The State Department’s Press Briefing of August 16 is all about Afghanistan. Excerpt below on SIVs:
We have spoken to our effort on behalf of SIVs, so-called Special Immigrant Visa applicants. You ask why we didn’t – why we haven’t done more. Let me just offer a bit of context. Through the course of this program, the United States has resettled, brought to their new lives, more than 75,000 Afghans who have in various ways assisted the United States Government over the years. The Special Immigrant Visa program provides – well, as it was initially conceived and legislated by Congress, it provides a visa to the United States. When this administration recognized that the security situation was becoming – was quickly evolving, many weeks ago we launched Operation Allies Refuge. This was something that was never envisioned in any SIV program, including the one we had in Afghanistan or the one we had in Iraq; that is to say, a gargantuan U.S. effort not only to process, adjudicate, and to grant visas to these so-called special immigrants but to actually bring them to the United States with a massive airlift operation.
It’s been through that operation that 2,000 Afghans have been able to reach the United States. Most of those Afghans have now been able to start their new lives through resettlement agencies. Just – it was a month or so ago we recognized that the need could be even greater for Afghans who are vulnerable, who may be at risk. That is precisely why we initiated a so-called Priority 2, P-2 refugee status program that went beyond – beyond the statutory definitions of who could apply for and be eligible for the SIV program, to include those brave Afghans who not only have helped the U.S. Government over the years but have helped the American people.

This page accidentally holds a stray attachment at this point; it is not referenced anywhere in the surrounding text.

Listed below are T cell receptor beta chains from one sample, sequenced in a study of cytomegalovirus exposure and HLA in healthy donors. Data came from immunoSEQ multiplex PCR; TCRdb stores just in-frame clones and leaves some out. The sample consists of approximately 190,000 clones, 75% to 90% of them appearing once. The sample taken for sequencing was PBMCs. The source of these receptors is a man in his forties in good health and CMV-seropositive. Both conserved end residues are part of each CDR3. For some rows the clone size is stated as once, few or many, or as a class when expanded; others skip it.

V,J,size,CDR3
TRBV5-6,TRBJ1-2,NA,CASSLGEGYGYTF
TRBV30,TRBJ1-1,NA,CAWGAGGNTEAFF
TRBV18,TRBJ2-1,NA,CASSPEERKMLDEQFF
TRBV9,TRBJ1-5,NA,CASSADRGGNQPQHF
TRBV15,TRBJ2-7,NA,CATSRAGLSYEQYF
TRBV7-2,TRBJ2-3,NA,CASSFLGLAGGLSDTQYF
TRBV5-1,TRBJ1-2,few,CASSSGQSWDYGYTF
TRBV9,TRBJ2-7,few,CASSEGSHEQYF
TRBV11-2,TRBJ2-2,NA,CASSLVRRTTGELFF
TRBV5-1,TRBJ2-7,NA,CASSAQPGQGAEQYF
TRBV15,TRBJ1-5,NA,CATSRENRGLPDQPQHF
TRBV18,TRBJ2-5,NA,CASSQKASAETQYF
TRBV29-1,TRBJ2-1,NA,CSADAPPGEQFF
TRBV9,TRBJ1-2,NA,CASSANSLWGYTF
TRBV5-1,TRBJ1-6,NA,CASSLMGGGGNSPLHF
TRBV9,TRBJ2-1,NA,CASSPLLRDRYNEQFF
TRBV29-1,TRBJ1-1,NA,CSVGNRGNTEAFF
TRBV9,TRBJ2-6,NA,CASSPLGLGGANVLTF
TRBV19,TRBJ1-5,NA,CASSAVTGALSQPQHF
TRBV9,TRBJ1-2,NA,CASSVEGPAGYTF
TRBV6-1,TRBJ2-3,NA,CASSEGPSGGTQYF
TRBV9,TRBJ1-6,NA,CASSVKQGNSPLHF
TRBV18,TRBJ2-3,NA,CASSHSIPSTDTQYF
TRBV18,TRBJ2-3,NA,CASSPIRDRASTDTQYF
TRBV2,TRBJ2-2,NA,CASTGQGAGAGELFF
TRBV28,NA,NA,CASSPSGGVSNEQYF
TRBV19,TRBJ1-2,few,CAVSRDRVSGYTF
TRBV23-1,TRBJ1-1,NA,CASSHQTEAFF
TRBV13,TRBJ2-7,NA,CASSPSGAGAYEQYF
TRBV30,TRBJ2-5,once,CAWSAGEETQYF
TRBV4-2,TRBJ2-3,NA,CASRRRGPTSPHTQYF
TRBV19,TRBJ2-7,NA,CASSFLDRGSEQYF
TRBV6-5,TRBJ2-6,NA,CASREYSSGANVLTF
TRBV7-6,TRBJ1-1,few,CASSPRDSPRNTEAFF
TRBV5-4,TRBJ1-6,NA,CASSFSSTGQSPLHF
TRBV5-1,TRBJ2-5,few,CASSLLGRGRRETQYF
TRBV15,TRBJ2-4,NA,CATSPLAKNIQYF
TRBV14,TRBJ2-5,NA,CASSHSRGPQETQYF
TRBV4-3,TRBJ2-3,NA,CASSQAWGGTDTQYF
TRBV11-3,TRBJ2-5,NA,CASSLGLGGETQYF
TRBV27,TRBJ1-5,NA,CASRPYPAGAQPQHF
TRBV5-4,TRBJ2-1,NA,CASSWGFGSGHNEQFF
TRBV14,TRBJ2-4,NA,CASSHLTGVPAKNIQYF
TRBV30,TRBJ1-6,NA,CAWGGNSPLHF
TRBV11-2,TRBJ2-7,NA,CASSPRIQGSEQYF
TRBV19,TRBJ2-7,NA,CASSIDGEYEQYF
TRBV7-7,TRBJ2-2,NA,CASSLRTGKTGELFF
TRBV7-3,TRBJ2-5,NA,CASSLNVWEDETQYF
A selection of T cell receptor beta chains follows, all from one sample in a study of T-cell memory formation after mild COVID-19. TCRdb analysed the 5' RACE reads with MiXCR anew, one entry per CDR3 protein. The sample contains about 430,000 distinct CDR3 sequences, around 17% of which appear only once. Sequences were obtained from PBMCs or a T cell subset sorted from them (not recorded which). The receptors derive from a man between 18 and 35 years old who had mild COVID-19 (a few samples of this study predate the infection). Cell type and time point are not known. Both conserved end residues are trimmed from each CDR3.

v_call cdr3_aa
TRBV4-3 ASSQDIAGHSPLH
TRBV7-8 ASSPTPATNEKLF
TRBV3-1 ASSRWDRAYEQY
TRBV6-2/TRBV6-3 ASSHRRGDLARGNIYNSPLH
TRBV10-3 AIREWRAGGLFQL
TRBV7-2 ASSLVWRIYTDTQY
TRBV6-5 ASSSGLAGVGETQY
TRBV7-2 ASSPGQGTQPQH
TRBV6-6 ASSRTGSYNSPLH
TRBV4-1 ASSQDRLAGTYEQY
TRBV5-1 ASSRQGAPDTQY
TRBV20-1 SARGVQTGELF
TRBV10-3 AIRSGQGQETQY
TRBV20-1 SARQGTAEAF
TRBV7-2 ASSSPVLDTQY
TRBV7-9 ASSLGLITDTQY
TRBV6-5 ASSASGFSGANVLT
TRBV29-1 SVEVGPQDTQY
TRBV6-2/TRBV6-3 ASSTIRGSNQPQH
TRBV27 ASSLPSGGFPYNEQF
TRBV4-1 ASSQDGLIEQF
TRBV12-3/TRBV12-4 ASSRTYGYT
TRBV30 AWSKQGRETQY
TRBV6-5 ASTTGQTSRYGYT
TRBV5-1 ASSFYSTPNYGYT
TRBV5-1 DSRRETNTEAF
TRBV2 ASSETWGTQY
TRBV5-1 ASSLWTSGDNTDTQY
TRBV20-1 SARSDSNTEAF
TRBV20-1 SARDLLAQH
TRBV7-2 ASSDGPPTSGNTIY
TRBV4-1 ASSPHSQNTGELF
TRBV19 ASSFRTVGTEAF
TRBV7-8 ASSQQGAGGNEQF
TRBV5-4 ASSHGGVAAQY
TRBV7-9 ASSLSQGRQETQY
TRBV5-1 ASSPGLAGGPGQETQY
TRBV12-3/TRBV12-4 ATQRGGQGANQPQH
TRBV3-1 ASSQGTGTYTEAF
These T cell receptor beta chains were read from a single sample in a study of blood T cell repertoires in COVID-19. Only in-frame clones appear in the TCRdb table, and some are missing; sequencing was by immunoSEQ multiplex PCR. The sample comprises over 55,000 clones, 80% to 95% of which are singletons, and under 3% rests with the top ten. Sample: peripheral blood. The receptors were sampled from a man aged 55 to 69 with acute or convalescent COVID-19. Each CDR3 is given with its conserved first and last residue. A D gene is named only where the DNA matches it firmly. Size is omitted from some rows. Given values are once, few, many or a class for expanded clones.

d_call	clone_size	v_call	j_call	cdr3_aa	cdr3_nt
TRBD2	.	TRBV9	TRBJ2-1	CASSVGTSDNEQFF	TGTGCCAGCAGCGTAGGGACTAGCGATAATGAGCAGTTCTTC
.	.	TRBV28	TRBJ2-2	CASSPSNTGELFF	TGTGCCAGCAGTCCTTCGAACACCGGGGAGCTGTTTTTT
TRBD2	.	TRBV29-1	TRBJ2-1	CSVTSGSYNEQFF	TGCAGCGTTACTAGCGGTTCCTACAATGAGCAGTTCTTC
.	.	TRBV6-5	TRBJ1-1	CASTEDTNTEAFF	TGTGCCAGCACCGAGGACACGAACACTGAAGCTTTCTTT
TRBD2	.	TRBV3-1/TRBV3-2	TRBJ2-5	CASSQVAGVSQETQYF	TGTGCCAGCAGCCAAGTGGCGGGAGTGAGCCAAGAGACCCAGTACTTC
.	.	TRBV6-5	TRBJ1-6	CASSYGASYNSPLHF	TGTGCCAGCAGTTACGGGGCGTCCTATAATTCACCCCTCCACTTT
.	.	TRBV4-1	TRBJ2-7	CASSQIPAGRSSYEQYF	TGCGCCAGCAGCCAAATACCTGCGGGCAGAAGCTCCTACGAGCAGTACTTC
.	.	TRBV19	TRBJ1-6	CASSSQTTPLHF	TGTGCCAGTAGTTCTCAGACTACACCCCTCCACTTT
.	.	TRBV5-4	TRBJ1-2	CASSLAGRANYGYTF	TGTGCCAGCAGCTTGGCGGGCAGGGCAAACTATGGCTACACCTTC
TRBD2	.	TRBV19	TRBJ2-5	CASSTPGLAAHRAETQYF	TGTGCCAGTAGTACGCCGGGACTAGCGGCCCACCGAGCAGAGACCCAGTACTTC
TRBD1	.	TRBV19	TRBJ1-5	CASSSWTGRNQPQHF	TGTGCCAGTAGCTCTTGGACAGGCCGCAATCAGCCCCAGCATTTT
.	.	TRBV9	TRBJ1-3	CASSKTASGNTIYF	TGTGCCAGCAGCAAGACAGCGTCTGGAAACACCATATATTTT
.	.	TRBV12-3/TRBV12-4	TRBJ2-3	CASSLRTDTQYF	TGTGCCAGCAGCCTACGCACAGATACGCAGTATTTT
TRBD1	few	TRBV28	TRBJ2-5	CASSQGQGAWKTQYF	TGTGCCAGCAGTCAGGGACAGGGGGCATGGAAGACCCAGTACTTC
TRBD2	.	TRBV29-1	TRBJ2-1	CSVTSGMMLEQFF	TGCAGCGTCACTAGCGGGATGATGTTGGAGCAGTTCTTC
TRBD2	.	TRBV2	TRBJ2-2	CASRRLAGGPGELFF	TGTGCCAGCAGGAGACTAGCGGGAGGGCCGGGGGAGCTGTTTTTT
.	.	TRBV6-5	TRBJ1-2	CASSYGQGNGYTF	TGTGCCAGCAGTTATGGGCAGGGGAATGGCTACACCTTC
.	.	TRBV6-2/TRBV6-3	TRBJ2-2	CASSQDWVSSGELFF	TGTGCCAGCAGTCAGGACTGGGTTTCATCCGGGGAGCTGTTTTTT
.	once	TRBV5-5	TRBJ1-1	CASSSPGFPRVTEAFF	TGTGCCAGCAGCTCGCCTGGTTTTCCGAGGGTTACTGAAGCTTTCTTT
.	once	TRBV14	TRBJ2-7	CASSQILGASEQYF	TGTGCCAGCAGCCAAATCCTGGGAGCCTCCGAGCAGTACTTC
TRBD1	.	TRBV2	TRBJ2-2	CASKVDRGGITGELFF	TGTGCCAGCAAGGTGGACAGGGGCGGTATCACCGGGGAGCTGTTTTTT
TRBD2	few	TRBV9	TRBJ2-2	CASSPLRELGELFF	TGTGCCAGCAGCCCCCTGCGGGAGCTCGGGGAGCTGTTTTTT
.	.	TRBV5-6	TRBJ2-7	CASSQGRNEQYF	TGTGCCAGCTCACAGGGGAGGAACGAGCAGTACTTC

We know that there are other vulnerable Afghans – some for the work they have done, some for the things they have said, some for nothing more than their gender – and we are also working and planning to bring as many as we can to safety.
Right now, we are, again, in the process of re-establishing control over the airport. The military has been able to surge resources and will surge additional resources to the theater to allow us to bring, on a large scale, a number of these Afghans who will be able to start new lives in the United States or who will be able to reach safety elsewhere in the world. We are committed to that. We have been flexible. We have been ambitious in our effort to do just that.
Note that FY2020 National Defense Authorization Act (NDAA) amended the SIV program for Afghanistan and put a limit to the total number of principal Afghan applicants who could be granted a special immigrant visas after December 19, 2012 originally at 22,500. The Congressional Research Service indicates that the State Department has taken the position that the total number of SIVs available after December 19, 2014 is actually 26,500. That number matched the data provided by State to State/OIG when it reviewed the Afghan SIV program in 2020.
CRS also says that the FY2021 CAA, enacted on December 27, 2020, “rewrote the existing statutory visa cap language (which provided 22,500 visas) to authorize a new total of 26,500, an increase of 4,000 visas.”
According to the US Embassy Kabul Consular Section cited by State/OIG, it is common for an SIV applicant to have approximately five derivative family members (one spouse and four children) who qualify to receive SIVs. If State has already issued 75,000 SIVs, approximately 15,000 principal applicants were already issued visas. Which means, there are 11,000 visas for principal applicants still available; after that, Congress will need to fix the cap if it wants additional visas to be issued.